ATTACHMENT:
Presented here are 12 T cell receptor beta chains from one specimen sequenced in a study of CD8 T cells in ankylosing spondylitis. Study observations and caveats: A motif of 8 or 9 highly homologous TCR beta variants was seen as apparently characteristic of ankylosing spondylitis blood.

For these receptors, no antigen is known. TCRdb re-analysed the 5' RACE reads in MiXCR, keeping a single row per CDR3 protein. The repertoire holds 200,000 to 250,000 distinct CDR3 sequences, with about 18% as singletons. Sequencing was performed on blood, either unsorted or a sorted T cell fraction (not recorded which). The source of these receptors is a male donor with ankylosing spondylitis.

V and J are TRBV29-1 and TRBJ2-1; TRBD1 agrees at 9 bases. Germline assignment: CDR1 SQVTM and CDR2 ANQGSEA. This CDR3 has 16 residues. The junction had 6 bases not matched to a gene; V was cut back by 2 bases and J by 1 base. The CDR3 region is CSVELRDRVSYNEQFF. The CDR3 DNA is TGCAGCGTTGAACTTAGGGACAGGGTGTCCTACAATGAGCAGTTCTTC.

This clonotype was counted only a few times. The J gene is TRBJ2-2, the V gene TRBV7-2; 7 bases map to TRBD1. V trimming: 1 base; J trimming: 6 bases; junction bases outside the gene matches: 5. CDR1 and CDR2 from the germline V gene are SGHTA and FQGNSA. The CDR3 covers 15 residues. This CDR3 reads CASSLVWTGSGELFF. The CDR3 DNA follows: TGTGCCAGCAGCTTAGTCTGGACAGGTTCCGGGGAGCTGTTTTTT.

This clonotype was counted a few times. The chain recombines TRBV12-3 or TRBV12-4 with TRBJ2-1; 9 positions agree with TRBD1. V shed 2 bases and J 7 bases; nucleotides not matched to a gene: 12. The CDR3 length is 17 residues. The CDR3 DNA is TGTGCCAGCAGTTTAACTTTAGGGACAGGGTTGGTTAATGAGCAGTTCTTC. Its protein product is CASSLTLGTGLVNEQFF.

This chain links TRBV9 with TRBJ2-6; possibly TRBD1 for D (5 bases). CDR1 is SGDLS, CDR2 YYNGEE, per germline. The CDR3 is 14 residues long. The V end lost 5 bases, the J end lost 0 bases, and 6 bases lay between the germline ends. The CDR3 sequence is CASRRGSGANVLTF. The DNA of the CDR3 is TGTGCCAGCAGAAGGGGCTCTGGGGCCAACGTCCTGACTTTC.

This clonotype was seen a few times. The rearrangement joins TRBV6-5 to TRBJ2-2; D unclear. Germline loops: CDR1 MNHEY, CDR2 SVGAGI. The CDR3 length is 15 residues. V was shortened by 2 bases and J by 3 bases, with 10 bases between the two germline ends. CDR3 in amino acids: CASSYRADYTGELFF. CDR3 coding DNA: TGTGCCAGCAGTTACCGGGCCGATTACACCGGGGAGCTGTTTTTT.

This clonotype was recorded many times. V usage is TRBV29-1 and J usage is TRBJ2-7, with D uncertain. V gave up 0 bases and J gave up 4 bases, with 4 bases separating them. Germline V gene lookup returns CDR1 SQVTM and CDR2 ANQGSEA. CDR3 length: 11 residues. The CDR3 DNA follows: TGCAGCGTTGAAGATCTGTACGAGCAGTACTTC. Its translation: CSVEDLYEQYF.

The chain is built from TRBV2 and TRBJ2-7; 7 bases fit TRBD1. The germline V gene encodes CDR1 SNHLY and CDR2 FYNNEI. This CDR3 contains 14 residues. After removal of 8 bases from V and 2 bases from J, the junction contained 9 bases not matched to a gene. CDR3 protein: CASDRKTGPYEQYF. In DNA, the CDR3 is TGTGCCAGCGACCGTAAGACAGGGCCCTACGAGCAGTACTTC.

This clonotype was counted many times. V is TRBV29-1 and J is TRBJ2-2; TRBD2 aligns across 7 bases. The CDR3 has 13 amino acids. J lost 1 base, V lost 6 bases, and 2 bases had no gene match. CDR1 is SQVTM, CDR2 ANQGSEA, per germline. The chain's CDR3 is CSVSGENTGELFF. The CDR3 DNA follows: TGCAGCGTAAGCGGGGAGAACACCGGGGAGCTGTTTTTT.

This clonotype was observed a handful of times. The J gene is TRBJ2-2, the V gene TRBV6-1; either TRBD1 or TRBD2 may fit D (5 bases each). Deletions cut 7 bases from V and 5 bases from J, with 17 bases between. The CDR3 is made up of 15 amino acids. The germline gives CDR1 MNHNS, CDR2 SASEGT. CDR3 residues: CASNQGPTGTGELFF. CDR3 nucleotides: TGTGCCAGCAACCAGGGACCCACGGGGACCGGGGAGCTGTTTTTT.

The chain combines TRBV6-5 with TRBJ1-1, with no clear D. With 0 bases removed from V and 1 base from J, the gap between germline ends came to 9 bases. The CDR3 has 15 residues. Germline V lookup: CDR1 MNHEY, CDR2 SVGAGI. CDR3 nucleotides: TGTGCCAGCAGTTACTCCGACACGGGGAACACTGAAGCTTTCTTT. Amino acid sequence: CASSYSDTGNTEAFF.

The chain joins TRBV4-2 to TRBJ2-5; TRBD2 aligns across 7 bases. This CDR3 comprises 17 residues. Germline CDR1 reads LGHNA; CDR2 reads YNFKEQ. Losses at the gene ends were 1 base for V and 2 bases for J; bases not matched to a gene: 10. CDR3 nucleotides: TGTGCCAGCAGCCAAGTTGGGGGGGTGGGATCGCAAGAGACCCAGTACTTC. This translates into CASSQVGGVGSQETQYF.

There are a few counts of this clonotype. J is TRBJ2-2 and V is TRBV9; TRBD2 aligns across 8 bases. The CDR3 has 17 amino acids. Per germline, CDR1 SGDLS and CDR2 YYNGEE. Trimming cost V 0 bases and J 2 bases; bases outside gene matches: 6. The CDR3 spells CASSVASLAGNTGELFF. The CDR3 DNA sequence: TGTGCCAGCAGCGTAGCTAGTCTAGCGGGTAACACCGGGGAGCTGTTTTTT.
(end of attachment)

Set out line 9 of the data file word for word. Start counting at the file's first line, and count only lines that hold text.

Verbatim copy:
The chain is built from TRBV2 and TRBJ2-7; 7 bases fit TRBD1. The germline V gene encodes CDR1 SNHLY and CDR2 FYNNEI. This CDR3 contains 14 residues. After removal of 8 bases from V and 2 bases from J, the junction contained 9 bases not matched to a gene. CDR3 protein: CASDRKTGPYEQYF. In DNA, the CDR3 is TGTGCCAGCGACCGTAAGACAGGGCCCTACGAGCAGTACTTC.